Welcome to this week's Reno News & Review.
I'm excited. I'm working all weekend to complete stuff before I hop on a plane for Philadelphia Tuesday morning (two days before you can possibly read this).
I'm going to be disconnected from Nevada during the wrap-ups and analysis of this legislative session. I was amazed at what the governor pulled out of the most conservative Nevada Legislature in memory. A large percentage of Republican legislators showed themselves to be hypocrites, absolutely betraying the people who put them in office—the very people who voted down the margins tax in large numbers. I truly do not believe liberal types could have had a better session if Democrats had swept the offices back in November. And we owe it all to those dogmacrats who showed such shining examples of how not to govern. And since adding businesses to existing taxes will not be new taxes—thus getting around Jim Gibbons' two-thirds idiocy—we're potentially seeing a new dawn in Carson City.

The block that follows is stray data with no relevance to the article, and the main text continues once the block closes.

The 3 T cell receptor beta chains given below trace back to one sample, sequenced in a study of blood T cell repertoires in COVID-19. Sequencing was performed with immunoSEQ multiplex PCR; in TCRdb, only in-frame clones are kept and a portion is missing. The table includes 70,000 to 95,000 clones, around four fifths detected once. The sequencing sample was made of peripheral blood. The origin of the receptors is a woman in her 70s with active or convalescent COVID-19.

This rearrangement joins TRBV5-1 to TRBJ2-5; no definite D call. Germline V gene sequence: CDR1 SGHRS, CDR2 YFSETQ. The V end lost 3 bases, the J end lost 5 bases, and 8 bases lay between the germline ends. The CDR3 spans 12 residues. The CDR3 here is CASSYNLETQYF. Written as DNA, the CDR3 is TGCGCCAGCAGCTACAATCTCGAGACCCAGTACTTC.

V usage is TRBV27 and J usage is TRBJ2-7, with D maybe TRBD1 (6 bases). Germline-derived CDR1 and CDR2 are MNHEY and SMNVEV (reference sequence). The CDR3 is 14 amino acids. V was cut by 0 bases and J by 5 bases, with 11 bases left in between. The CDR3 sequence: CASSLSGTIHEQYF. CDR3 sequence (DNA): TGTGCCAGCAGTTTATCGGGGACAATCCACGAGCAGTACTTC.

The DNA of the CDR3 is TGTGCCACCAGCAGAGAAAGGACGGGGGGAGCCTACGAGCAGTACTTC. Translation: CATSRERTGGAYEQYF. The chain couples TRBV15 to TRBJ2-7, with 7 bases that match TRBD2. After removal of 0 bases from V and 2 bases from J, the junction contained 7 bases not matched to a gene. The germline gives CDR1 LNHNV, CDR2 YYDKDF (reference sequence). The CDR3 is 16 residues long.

But I'm missing it for an awesome reason. I'm headed to the annual Investigative Reporters & Editors conference. I've only been to one before, and it was great. My trip is paid for by J-Lab: The Institute for Interactive Journalism, in conjunction with my project EncuentrosMortales.org, which is a side project of FatalEncounters.org. Fatal Encounters is my project that tracks officer-involved shootings nationwide.
I intend to focus on coding and visualizations. I signed up to learn Tableau, a software primarily used by business and journalism to make complex statistics visually digestible. I've played with it a bit in the past, but I hope this will allow me to move from middle amateur to low pro. We'll see.
This is very geeky reporting stuff: “Finding Money Stories in Census Data”; “How reporters can use data to identify ‘positive deviants' and add fresh angles to investigative stories”; and “Geolocation for investigations.” I'm sure if I took 30 more seconds I could find a half-dozen that would further horrify most reporters I know.